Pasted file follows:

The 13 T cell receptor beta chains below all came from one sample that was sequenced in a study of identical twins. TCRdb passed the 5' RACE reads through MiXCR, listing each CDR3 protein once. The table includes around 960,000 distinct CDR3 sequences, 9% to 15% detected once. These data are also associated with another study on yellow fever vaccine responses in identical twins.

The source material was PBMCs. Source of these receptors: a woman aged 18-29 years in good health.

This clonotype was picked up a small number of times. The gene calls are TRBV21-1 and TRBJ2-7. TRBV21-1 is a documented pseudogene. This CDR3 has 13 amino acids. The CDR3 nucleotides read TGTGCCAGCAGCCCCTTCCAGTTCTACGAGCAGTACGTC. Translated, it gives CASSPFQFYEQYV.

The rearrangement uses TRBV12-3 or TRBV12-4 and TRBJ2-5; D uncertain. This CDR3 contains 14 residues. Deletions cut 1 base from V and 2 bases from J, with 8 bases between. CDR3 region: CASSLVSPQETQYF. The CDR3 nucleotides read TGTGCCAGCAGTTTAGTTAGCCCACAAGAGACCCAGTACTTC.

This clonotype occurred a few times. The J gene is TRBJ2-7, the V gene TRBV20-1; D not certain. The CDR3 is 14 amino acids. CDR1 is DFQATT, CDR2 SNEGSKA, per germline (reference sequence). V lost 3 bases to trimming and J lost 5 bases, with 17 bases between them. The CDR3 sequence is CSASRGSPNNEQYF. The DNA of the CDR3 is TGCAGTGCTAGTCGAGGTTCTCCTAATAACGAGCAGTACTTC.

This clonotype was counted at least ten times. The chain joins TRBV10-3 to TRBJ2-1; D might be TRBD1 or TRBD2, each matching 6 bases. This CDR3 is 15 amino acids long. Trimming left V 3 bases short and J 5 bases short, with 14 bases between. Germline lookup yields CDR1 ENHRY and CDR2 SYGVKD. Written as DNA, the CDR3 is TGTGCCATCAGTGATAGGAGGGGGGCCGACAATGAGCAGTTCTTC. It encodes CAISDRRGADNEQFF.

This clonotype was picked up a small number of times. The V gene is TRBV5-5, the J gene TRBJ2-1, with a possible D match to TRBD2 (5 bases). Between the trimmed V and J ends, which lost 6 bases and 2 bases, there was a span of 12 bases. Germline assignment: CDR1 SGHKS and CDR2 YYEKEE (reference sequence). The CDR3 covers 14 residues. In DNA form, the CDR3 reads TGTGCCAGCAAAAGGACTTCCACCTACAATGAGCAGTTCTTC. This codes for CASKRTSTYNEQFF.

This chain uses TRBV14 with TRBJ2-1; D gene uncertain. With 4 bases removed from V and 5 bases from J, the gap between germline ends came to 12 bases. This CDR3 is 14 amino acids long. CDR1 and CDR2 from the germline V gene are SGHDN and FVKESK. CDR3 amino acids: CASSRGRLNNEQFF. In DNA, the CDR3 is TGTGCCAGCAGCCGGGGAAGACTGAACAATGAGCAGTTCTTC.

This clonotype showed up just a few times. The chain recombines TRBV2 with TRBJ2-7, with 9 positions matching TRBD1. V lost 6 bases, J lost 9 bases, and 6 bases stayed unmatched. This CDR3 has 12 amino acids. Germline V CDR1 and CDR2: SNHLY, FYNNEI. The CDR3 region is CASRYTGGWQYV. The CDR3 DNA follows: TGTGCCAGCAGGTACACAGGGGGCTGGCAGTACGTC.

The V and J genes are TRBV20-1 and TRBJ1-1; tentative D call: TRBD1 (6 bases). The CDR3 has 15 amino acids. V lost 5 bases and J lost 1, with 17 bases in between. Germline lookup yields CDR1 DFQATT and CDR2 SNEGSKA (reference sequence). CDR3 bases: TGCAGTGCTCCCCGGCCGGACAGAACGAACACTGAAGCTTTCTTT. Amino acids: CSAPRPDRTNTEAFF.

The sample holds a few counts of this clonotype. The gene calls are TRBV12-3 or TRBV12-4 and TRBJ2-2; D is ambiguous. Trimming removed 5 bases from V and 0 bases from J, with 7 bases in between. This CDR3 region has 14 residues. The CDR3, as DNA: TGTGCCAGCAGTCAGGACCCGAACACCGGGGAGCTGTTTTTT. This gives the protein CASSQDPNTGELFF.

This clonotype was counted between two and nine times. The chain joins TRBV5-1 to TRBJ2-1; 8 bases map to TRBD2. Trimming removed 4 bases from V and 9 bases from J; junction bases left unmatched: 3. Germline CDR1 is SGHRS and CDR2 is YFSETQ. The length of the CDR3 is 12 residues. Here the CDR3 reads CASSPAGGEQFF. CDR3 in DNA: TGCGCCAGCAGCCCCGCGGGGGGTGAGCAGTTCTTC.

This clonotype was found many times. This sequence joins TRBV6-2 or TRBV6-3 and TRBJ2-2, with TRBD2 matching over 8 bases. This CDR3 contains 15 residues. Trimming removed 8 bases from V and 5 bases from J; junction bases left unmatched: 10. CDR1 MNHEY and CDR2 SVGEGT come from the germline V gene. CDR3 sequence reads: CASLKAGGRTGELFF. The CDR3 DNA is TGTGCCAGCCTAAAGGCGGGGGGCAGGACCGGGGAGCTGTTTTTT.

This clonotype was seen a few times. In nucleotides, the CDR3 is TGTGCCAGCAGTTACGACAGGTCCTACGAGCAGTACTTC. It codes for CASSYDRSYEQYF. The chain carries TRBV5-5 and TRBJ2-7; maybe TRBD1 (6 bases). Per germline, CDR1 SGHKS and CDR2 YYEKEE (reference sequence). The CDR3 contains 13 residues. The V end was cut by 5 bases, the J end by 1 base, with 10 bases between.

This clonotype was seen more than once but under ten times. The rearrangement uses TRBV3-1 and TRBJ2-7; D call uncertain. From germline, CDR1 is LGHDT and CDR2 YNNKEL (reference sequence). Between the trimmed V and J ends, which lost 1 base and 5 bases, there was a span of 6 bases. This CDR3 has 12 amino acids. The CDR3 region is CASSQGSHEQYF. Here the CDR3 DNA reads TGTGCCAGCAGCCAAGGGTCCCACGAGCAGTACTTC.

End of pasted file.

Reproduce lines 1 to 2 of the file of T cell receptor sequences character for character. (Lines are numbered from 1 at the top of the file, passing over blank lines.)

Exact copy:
The 13 T cell receptor beta chains below all came from one sample that was sequenced in a study of identical twins. TCRdb passed the 5' RACE reads through MiXCR, listing each CDR3 protein once. The table includes around 960,000 distinct CDR3 sequences, 9% to 15% detected once. These data are also associated with another study on yellow fever vaccine responses in identical twins.

The source material was PBMCs. Source of these receptors: a woman aged 18-29 years in good health.